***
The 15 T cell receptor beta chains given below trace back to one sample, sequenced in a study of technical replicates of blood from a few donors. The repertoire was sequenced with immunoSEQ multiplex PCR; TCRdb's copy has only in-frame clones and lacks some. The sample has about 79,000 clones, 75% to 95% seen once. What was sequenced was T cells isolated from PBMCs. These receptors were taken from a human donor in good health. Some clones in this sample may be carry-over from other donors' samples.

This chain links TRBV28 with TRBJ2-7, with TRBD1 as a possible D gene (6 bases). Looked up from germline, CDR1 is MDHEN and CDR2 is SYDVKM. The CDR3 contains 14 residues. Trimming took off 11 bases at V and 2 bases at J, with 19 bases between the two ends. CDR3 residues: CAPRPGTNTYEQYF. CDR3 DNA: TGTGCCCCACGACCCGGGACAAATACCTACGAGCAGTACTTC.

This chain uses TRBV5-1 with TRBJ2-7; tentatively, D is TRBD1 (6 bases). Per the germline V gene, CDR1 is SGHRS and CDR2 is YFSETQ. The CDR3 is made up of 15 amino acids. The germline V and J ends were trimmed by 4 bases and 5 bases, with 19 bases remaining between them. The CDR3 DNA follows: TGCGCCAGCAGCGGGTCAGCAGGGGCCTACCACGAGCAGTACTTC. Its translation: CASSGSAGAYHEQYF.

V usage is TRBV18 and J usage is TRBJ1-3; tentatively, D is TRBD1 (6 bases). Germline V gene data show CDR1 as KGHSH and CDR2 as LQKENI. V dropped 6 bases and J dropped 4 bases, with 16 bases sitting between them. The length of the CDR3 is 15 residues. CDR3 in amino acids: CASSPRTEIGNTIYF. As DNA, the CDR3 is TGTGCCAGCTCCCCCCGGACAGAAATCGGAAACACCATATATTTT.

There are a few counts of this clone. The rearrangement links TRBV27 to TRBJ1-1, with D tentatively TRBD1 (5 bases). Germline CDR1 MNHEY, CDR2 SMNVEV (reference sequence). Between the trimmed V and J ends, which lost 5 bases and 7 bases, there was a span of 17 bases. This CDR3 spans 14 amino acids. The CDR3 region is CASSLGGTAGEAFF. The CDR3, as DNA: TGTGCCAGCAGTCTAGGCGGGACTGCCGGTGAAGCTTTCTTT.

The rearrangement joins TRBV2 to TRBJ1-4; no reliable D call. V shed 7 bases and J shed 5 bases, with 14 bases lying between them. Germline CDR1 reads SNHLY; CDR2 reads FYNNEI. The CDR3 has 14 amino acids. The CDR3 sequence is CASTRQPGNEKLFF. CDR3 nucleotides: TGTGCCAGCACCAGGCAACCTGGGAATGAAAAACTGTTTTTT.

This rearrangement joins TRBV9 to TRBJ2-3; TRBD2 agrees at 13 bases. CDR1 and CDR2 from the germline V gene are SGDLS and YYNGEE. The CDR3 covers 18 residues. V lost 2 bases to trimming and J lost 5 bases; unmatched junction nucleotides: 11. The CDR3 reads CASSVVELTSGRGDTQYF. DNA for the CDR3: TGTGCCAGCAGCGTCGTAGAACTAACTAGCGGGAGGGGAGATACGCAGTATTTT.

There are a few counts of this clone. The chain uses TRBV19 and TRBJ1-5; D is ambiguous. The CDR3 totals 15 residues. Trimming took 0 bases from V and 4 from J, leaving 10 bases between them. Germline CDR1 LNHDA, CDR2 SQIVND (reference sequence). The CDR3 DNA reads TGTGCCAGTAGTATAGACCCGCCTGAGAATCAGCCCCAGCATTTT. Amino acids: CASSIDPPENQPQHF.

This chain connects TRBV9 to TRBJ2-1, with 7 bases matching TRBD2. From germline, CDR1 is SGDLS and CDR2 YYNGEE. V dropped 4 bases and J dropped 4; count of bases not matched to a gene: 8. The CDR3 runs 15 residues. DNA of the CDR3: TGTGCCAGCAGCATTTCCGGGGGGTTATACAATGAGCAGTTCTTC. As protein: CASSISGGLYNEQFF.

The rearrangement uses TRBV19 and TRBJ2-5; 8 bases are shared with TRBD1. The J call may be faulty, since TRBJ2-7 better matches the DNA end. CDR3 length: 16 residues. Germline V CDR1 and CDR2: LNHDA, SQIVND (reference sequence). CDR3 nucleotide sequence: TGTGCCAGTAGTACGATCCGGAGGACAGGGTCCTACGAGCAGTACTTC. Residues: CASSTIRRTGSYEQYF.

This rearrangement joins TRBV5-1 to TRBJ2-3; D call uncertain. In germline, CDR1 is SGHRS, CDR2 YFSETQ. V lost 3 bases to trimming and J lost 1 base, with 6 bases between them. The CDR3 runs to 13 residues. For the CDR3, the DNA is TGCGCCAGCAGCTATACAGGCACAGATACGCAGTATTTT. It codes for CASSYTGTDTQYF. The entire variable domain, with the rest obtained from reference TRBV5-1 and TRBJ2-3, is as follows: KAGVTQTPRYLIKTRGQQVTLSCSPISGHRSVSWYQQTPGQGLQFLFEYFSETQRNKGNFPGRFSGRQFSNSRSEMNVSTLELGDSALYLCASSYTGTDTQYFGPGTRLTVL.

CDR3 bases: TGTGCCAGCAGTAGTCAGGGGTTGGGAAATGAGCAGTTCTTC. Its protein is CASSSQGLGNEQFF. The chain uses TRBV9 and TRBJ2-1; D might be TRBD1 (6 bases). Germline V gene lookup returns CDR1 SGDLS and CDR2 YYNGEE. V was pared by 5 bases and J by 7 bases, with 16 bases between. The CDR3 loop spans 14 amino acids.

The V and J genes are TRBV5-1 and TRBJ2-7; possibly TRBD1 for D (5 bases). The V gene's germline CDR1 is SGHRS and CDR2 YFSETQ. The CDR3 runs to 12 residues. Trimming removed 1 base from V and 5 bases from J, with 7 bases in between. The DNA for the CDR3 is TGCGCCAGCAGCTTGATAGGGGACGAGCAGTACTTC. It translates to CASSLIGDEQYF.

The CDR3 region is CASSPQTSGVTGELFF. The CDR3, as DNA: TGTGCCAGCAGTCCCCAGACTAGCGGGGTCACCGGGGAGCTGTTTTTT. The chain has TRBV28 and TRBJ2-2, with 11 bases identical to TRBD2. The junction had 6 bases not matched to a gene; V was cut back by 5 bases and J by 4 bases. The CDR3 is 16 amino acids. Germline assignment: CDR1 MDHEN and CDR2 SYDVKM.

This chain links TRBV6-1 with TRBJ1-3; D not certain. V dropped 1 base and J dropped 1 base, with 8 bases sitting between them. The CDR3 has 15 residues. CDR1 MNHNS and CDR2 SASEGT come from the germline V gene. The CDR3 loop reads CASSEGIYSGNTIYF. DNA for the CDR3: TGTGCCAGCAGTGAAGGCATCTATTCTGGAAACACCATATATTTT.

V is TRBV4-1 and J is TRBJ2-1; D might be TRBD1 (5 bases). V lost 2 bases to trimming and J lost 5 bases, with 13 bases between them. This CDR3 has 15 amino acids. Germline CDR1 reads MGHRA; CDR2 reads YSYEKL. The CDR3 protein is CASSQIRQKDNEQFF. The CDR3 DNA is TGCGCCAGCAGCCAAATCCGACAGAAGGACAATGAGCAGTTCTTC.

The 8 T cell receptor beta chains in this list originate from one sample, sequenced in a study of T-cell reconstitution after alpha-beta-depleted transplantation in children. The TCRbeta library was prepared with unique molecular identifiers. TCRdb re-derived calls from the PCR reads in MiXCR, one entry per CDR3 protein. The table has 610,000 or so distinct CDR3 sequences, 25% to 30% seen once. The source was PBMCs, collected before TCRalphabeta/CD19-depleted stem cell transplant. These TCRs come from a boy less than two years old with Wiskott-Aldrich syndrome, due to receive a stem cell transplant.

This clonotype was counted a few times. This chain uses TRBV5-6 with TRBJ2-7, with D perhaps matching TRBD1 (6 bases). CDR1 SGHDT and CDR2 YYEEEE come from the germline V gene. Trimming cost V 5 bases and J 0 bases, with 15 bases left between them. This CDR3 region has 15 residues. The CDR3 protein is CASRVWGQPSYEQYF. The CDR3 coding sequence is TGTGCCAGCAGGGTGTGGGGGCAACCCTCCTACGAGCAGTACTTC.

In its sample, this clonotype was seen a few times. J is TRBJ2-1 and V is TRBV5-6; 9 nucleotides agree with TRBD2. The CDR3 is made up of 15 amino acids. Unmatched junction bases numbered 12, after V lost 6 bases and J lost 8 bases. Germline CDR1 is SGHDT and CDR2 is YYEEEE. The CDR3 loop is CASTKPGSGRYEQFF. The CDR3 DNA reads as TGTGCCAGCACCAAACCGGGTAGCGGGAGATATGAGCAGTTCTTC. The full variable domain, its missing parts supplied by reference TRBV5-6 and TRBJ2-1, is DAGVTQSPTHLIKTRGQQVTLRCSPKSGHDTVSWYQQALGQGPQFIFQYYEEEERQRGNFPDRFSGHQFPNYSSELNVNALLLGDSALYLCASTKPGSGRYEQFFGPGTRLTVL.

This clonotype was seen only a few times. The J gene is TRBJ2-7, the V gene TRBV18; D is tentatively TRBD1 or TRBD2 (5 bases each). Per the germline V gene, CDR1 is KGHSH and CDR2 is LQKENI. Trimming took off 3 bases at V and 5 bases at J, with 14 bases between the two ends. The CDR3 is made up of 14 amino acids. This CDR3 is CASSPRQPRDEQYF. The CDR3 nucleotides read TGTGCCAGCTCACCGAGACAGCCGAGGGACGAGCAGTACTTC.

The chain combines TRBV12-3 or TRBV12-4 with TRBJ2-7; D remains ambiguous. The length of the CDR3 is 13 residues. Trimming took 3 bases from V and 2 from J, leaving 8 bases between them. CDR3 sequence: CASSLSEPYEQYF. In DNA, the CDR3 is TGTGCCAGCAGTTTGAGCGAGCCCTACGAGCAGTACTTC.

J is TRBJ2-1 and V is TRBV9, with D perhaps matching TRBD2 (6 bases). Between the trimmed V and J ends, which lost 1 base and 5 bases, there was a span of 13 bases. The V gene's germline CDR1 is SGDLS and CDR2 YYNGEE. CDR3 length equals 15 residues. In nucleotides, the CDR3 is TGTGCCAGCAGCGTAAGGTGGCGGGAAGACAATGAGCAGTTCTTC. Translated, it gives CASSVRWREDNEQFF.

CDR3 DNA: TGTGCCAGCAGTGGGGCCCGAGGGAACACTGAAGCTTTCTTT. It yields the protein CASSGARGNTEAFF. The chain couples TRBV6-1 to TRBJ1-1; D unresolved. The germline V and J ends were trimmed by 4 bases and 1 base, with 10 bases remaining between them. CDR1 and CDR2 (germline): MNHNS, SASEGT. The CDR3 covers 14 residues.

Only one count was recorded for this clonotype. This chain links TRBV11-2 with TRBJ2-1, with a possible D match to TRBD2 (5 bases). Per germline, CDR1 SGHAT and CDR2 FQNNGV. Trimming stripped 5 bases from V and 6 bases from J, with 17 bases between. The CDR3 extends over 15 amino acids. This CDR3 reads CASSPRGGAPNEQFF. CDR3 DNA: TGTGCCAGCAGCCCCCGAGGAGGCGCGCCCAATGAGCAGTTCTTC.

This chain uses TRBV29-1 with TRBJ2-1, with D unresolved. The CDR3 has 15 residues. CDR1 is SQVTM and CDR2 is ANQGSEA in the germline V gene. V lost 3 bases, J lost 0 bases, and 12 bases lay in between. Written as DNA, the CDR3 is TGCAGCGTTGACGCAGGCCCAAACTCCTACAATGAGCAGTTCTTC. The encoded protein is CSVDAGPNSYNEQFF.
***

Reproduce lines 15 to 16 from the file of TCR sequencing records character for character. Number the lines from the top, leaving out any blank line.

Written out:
This chain links TRBV6-1 with TRBJ1-3; D not certain. V dropped 1 base and J dropped 1 base, with 8 bases sitting between them. The CDR3 has 15 residues. CDR1 MNHNS and CDR2 SASEGT come from the germline V gene. The CDR3 loop reads CASSEGIYSGNTIYF. DNA for the CDR3: TGTGCCAGCAGTGAAGGCATCTATTCTGGAAACACCATATATTTT.

V is TRBV4-1 and J is TRBJ2-1; D might be TRBD1 (5 bases). V lost 2 bases to trimming and J lost 5 bases, with 13 bases between them. This CDR3 has 15 amino acids. Germline CDR1 reads MGHRA; CDR2 reads YSYEKL. The CDR3 protein is CASSQIRQKDNEQFF. The CDR3 DNA is TGCGCCAGCAGCCAAATCCGACAGAAGGACAATGAGCAGTTCTTC.